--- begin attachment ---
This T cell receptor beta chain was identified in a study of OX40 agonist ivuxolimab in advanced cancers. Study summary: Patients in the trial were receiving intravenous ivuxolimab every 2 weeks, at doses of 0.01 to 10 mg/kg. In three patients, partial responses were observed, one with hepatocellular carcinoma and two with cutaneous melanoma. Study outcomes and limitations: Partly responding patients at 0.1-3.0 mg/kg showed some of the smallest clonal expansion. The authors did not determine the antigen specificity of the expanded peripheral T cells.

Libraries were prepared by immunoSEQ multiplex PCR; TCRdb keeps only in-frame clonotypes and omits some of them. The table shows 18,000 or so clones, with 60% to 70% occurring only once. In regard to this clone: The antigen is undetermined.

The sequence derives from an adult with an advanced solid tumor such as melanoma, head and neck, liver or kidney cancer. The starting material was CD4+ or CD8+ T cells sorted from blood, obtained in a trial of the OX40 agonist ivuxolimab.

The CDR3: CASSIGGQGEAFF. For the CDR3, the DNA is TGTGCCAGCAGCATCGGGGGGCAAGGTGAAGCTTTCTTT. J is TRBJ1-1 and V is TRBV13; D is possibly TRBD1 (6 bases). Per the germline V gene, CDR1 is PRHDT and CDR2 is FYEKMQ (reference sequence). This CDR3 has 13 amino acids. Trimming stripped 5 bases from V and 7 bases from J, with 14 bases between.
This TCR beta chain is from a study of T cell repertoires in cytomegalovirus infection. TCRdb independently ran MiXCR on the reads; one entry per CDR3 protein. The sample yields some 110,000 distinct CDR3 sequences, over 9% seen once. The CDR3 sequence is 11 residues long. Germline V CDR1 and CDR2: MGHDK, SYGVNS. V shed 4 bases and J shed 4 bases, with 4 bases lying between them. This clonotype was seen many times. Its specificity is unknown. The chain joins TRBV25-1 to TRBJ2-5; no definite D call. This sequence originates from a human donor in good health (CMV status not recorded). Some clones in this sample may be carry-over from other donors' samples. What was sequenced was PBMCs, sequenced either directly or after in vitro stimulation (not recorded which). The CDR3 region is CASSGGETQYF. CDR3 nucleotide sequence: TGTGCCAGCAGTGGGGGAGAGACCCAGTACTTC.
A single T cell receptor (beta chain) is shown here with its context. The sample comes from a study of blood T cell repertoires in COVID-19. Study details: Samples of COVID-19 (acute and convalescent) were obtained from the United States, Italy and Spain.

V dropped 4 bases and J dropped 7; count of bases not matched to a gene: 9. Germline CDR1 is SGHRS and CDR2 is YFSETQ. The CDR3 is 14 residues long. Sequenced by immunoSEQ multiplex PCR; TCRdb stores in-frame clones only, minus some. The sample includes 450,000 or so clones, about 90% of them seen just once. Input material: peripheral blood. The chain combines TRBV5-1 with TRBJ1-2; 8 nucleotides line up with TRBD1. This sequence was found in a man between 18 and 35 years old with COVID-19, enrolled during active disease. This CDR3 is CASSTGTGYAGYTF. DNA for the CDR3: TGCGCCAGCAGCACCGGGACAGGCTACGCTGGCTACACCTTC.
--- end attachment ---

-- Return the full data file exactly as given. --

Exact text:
This T cell receptor beta chain was identified in a study of OX40 agonist ivuxolimab in advanced cancers. Study summary: Patients in the trial were receiving intravenous ivuxolimab every 2 weeks, at doses of 0.01 to 10 mg/kg. In three patients, partial responses were observed, one with hepatocellular carcinoma and two with cutaneous melanoma. Study outcomes and limitations: Partly responding patients at 0.1-3.0 mg/kg showed some of the smallest clonal expansion. The authors did not determine the antigen specificity of the expanded peripheral T cells.

Libraries were prepared by immunoSEQ multiplex PCR; TCRdb keeps only in-frame clonotypes and omits some of them. The table shows 18,000 or so clones, with 60% to 70% occurring only once. In regard to this clone: The antigen is undetermined.

The sequence derives from an adult with an advanced solid tumor such as melanoma, head and neck, liver or kidney cancer. The starting material was CD4+ or CD8+ T cells sorted from blood, obtained in a trial of the OX40 agonist ivuxolimab.

The CDR3: CASSIGGQGEAFF. For the CDR3, the DNA is TGTGCCAGCAGCATCGGGGGGCAAGGTGAAGCTTTCTTT. J is TRBJ1-1 and V is TRBV13; D is possibly TRBD1 (6 bases). Per the germline V gene, CDR1 is PRHDT and CDR2 is FYEKMQ (reference sequence). This CDR3 has 13 amino acids. Trimming stripped 5 bases from V and 7 bases from J, with 14 bases between.
This TCR beta chain is from a study of T cell repertoires in cytomegalovirus infection. TCRdb independently ran MiXCR on the reads; one entry per CDR3 protein. The sample yields some 110,000 distinct CDR3 sequences, over 9% seen once. The CDR3 sequence is 11 residues long. Germline V CDR1 and CDR2: MGHDK, SYGVNS. V shed 4 bases and J shed 4 bases, with 4 bases lying between them. This clonotype was seen many times. Its specificity is unknown. The chain joins TRBV25-1 to TRBJ2-5; no definite D call. This sequence originates from a human donor in good health (CMV status not recorded). Some clones in this sample may be carry-over from other donors' samples. What was sequenced was PBMCs, sequenced either directly or after in vitro stimulation (not recorded which). The CDR3 region is CASSGGETQYF. CDR3 nucleotide sequence: TGTGCCAGCAGTGGGGGAGAGACCCAGTACTTC.
A single T cell receptor (beta chain) is shown here with its context. The sample comes from a study of blood T cell repertoires in COVID-19. Study details: Samples of COVID-19 (acute and convalescent) were obtained from the United States, Italy and Spain.

V dropped 4 bases and J dropped 7; count of bases not matched to a gene: 9. Germline CDR1 is SGHRS and CDR2 is YFSETQ. The CDR3 is 14 residues long. Sequenced by immunoSEQ multiplex PCR; TCRdb stores in-frame clones only, minus some. The sample includes 450,000 or so clones, about 90% of them seen just once. Input material: peripheral blood. The chain combines TRBV5-1 with TRBJ1-2; 8 nucleotides line up with TRBD1. This sequence was found in a man between 18 and 35 years old with COVID-19, enrolled during active disease. This CDR3 is CASSTGTGYAGYTF. DNA for the CDR3: TGCGCCAGCAGCACCGGGACAGGCTACGCTGGCTACACCTTC.